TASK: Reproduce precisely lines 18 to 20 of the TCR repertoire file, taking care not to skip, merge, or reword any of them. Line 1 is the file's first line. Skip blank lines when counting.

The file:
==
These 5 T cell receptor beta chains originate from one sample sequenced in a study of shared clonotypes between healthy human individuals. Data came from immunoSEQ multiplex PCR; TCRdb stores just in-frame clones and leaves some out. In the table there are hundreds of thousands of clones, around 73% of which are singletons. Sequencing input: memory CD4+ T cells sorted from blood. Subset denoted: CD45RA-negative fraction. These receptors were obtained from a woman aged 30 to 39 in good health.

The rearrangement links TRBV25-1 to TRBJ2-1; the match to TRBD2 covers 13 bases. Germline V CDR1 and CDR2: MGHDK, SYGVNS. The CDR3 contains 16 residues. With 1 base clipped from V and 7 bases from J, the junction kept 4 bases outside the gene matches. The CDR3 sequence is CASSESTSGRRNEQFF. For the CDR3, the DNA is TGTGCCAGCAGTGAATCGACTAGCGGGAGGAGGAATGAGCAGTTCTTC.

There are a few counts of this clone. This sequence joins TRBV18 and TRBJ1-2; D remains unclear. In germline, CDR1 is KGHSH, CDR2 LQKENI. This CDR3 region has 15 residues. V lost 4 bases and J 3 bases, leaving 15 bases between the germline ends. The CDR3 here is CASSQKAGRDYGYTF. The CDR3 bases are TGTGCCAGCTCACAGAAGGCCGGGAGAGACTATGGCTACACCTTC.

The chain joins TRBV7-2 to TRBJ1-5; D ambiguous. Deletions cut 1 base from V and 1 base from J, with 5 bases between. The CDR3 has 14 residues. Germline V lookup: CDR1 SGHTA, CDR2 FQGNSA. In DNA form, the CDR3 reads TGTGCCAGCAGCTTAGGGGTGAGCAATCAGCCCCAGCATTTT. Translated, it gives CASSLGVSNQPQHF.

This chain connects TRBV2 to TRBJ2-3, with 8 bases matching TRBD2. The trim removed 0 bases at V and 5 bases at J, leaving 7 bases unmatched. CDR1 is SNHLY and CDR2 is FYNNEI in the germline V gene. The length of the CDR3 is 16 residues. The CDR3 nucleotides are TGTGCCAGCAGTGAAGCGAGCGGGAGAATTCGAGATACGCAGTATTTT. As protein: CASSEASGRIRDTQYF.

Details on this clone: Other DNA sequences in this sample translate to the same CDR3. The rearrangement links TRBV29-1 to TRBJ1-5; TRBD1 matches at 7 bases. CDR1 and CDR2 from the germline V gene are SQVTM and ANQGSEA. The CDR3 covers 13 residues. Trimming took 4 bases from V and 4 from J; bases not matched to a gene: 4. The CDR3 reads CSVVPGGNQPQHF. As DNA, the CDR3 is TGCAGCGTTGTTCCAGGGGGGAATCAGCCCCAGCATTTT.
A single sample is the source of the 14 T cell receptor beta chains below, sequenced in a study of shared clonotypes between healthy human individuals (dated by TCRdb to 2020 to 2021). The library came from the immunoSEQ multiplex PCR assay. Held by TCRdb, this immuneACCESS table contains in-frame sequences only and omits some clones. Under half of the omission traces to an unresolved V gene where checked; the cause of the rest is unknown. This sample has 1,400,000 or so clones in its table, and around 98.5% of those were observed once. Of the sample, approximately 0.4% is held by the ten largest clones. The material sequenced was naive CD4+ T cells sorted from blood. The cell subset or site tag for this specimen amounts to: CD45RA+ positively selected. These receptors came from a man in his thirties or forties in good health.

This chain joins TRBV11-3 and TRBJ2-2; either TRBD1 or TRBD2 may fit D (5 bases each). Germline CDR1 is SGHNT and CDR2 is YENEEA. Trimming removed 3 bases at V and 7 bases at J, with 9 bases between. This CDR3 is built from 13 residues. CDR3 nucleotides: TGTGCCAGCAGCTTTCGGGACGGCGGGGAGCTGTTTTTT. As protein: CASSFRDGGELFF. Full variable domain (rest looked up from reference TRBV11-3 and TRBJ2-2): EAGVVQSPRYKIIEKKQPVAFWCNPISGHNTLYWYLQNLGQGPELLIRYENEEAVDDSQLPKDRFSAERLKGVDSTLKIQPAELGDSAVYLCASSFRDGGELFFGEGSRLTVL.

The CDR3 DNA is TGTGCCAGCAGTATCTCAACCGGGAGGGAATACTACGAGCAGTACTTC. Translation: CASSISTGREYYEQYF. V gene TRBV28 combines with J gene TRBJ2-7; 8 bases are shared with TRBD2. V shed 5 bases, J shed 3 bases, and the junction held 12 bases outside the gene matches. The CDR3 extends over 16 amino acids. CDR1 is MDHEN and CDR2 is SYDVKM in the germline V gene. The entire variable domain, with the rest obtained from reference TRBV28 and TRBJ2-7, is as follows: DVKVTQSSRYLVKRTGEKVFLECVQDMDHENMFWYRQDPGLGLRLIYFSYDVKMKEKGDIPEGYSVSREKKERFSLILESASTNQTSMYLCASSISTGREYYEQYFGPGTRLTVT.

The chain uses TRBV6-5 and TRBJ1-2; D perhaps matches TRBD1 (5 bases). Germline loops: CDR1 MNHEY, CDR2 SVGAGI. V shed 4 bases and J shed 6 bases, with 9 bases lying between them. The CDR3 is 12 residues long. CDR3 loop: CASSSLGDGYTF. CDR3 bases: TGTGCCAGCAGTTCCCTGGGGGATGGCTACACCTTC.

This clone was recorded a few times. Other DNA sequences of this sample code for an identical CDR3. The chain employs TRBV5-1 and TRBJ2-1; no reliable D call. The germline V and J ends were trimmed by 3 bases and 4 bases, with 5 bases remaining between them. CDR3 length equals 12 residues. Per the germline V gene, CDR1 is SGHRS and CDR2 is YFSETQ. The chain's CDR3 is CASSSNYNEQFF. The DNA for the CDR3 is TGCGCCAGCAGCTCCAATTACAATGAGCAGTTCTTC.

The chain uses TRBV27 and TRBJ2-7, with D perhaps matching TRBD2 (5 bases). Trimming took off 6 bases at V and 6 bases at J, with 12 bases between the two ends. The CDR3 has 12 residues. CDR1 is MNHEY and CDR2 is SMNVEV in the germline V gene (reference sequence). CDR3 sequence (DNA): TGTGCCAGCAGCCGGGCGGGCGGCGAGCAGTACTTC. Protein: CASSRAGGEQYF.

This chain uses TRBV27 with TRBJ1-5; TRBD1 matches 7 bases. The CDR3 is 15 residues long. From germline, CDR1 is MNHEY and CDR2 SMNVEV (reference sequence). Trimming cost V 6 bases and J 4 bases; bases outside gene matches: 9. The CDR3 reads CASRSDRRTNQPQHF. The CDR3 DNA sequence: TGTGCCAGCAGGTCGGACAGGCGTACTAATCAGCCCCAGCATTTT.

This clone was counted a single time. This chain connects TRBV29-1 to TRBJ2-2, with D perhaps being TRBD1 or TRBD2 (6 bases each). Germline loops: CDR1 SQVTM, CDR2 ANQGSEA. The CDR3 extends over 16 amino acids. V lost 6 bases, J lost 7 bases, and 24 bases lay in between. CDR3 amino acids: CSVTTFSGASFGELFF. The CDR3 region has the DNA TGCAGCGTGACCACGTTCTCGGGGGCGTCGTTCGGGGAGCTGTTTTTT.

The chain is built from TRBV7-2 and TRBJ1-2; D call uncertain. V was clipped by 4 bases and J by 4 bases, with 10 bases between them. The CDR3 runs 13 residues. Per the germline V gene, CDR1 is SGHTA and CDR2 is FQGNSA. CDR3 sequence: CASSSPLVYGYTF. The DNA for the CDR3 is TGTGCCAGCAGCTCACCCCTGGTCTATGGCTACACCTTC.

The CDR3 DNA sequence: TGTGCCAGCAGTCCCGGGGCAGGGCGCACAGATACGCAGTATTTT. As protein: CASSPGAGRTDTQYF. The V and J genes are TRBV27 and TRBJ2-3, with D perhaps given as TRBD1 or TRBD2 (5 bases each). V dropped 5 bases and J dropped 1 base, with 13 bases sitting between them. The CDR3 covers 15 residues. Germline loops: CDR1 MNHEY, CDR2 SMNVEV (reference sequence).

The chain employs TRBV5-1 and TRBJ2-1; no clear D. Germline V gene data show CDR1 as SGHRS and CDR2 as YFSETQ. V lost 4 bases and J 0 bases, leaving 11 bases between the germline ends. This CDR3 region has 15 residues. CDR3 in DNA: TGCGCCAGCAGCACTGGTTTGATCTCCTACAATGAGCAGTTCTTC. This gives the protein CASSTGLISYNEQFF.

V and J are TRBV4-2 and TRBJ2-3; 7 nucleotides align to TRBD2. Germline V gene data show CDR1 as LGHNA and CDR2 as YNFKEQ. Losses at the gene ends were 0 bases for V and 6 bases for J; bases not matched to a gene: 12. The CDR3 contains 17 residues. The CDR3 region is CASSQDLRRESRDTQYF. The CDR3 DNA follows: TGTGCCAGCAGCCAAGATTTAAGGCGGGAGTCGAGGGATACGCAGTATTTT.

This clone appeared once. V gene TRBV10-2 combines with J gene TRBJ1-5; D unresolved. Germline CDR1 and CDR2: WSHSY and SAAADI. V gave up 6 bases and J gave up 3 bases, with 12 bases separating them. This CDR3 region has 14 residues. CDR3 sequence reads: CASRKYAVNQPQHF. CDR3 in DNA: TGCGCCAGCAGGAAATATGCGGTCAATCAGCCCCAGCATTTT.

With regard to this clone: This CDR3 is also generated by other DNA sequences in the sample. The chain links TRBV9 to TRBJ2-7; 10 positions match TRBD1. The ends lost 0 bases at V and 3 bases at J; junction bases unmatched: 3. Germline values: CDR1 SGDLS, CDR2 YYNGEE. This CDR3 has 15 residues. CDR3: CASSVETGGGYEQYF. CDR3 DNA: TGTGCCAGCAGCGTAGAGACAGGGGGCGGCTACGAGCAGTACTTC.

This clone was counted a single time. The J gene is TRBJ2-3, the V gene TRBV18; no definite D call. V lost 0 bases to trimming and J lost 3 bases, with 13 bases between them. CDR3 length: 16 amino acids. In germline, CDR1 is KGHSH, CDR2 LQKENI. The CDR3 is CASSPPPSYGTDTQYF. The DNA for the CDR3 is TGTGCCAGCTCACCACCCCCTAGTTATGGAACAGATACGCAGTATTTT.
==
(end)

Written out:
V and J are TRBV4-2 and TRBJ2-3; 7 nucleotides align to TRBD2. Germline V gene data show CDR1 as LGHNA and CDR2 as YNFKEQ. Losses at the gene ends were 0 bases for V and 6 bases for J; bases not matched to a gene: 12. The CDR3 contains 17 residues. The CDR3 region is CASSQDLRRESRDTQYF. The CDR3 DNA follows: TGTGCCAGCAGCCAAGATTTAAGGCGGGAGTCGAGGGATACGCAGTATTTT.

This clone appeared once. V gene TRBV10-2 combines with J gene TRBJ1-5; D unresolved. Germline CDR1 and CDR2: WSHSY and SAAADI. V gave up 6 bases and J gave up 3 bases, with 12 bases separating them. This CDR3 region has 14 residues. CDR3 sequence reads: CASRKYAVNQPQHF. CDR3 in DNA: TGCGCCAGCAGGAAATATGCGGTCAATCAGCCCCAGCATTTT.

With regard to this clone: This CDR3 is also generated by other DNA sequences in the sample. The chain links TRBV9 to TRBJ2-7; 10 positions match TRBD1. The ends lost 0 bases at V and 3 bases at J; junction bases unmatched: 3. Germline values: CDR1 SGDLS, CDR2 YYNGEE. This CDR3 has 15 residues. CDR3: CASSVETGGGYEQYF. CDR3 DNA: TGTGCCAGCAGCGTAGAGACAGGGGGCGGCTACGAGCAGTACTTC.